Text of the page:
Paul, a servant of Jesus Christ; James, a servant of God; Simon Peter, a servant of Jesus Christ; Jude, the servant of Jesus Christ. In each instance, these “heavyweights” of the church prefaced their calling in the Body of Christ with their title – a bondslave of Jesus Christ. Our Lord Jesus Himself bore the title Servant, for that’s the form He took when He walked this earth.
Since the servants (us) are not greater than their Lord (Jesus), it stands to reason that if the root of our faith is genuine, then the fruit of it will be servanthood. Every man has a master of some sort. In God’s eyes, the greatest among us is the servant of all. You see, our freedom, in part at least, lies in the truth that we have been bought with a price and are no longer servants of men, but of Christ.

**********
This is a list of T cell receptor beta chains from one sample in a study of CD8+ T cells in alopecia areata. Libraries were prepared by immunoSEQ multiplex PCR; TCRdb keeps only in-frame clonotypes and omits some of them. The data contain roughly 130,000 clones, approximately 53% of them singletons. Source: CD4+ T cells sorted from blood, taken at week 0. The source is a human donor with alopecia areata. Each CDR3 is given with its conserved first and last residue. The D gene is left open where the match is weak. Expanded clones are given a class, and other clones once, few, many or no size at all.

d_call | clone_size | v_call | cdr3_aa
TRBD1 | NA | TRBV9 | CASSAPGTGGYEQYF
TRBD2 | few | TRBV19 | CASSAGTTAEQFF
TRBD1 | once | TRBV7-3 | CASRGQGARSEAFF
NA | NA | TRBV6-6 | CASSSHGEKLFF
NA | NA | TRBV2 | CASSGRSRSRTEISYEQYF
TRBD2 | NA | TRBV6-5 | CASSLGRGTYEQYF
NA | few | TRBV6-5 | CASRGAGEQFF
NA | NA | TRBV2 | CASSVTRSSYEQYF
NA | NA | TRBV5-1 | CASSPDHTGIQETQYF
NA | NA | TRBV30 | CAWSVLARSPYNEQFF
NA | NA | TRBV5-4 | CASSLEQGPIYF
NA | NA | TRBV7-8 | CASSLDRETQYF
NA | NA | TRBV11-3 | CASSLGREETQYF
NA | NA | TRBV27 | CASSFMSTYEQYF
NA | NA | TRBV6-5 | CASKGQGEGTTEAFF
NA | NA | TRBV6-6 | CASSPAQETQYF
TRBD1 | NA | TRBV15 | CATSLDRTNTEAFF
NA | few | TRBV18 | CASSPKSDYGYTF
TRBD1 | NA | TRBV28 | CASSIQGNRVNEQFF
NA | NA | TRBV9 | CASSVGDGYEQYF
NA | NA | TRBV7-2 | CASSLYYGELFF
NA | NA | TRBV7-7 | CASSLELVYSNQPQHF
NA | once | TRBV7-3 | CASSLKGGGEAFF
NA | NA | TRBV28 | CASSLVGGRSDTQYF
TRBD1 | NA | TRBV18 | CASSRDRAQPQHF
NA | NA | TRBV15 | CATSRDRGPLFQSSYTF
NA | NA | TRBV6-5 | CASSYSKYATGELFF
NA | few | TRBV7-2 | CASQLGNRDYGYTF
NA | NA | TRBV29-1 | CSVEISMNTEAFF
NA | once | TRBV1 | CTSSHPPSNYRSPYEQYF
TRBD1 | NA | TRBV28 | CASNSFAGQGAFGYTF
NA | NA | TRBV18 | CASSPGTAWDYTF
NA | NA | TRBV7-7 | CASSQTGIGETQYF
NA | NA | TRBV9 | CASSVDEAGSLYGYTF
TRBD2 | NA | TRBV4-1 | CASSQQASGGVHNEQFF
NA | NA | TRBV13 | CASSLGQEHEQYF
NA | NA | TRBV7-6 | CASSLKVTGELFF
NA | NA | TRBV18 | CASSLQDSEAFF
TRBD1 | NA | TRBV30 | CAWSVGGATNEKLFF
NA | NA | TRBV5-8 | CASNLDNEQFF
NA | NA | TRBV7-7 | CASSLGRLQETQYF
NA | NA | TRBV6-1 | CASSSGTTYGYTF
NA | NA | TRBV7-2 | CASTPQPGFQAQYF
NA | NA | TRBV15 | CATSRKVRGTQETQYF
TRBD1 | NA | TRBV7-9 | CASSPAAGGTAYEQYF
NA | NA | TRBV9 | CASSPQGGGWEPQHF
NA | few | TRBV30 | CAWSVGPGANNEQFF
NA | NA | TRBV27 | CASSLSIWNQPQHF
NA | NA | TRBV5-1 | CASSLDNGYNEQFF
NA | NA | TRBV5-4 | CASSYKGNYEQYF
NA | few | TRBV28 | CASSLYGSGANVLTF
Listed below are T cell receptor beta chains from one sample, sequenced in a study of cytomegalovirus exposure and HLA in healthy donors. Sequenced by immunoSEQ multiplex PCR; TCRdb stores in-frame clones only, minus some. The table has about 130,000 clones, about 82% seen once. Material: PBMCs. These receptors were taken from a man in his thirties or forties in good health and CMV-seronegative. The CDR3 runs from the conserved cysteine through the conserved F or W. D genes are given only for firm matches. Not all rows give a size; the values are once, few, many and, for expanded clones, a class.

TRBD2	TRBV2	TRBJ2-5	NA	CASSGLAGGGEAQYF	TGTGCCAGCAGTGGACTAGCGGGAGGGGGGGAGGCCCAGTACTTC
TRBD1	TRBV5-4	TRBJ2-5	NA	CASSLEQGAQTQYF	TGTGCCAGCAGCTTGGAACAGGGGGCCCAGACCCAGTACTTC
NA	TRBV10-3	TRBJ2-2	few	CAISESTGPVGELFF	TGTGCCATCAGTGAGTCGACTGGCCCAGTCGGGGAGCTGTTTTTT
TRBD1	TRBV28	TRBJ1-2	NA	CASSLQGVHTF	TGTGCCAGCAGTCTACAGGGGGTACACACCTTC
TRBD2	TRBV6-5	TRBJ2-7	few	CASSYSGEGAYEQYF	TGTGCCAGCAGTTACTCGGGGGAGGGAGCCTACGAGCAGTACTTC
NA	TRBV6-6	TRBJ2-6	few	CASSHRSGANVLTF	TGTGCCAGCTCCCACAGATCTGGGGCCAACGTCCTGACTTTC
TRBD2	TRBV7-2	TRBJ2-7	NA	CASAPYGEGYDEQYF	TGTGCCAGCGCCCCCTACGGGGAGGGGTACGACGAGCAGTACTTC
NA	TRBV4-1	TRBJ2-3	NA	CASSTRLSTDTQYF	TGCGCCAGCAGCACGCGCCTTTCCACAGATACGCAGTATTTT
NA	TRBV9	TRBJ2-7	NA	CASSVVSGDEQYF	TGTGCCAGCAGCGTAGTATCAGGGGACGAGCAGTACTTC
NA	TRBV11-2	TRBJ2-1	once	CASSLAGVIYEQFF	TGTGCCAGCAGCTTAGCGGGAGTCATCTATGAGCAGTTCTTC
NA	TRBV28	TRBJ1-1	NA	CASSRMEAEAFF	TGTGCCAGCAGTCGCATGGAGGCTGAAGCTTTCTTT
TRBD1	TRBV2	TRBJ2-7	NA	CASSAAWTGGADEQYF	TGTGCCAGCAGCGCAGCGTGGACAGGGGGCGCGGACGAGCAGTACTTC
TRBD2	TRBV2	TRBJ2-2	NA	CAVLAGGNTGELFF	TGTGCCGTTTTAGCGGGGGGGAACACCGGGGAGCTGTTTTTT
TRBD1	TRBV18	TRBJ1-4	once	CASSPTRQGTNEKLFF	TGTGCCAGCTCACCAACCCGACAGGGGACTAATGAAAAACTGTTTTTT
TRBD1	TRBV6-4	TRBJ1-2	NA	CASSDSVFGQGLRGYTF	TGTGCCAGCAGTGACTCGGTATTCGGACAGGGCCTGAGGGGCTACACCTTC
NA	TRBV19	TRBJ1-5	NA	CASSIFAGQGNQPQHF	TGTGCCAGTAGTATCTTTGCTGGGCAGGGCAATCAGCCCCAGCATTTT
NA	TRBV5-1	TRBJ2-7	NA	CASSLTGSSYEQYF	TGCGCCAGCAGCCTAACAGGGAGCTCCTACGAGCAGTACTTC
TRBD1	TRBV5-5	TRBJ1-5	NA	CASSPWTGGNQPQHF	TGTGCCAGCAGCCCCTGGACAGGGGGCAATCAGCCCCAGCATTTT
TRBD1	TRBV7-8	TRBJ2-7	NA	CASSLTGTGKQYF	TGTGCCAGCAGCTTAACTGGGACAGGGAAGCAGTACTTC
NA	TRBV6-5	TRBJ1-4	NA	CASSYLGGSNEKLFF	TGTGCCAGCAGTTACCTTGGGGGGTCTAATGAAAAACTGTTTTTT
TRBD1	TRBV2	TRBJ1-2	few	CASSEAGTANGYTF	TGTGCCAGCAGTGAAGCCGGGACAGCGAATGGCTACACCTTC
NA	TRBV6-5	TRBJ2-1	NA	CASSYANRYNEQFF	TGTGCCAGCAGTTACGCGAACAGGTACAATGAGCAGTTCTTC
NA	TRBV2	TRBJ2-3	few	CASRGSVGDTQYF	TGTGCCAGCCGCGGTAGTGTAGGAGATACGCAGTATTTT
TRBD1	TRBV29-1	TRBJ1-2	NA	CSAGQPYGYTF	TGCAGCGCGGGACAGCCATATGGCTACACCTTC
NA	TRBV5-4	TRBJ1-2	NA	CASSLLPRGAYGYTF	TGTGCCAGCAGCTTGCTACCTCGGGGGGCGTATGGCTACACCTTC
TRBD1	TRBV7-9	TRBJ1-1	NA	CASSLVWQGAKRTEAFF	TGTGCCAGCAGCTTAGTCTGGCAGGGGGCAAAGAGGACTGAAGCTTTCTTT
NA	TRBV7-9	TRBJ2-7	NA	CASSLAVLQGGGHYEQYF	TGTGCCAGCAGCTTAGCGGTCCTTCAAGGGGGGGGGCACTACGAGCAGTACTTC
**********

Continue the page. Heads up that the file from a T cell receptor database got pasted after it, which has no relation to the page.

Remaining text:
When Paul was imprisoned, he wasn’t the prisoner of Rome or Nero, he was the prisoner of the Lord. What a divine paradox: a prisoner and servant of Jesus, yet free as can be! To follow Jesus is Divine service and honor. The gospel of our salvation and forgiveness of sins frees us from a self-centered existence to a Christ-centered life, “for you serve the Lord Jesus Christ.” We need to remember that.
Scripture says that we are to serve the Lord with gladness. No matter what your talent, ability, or spiritual gift might be, the Lord intends that it be exercised with a servant’s heart to glorify Him and bless others. Our service to Jesus on earth is a preliminary to what we shall be doing in glory – serving Him.
To serve is your choice; however, only those motivated by love will receive those crowns and hear those precious words from the lips of Jesus: “Well done, thou good and faithful servant.”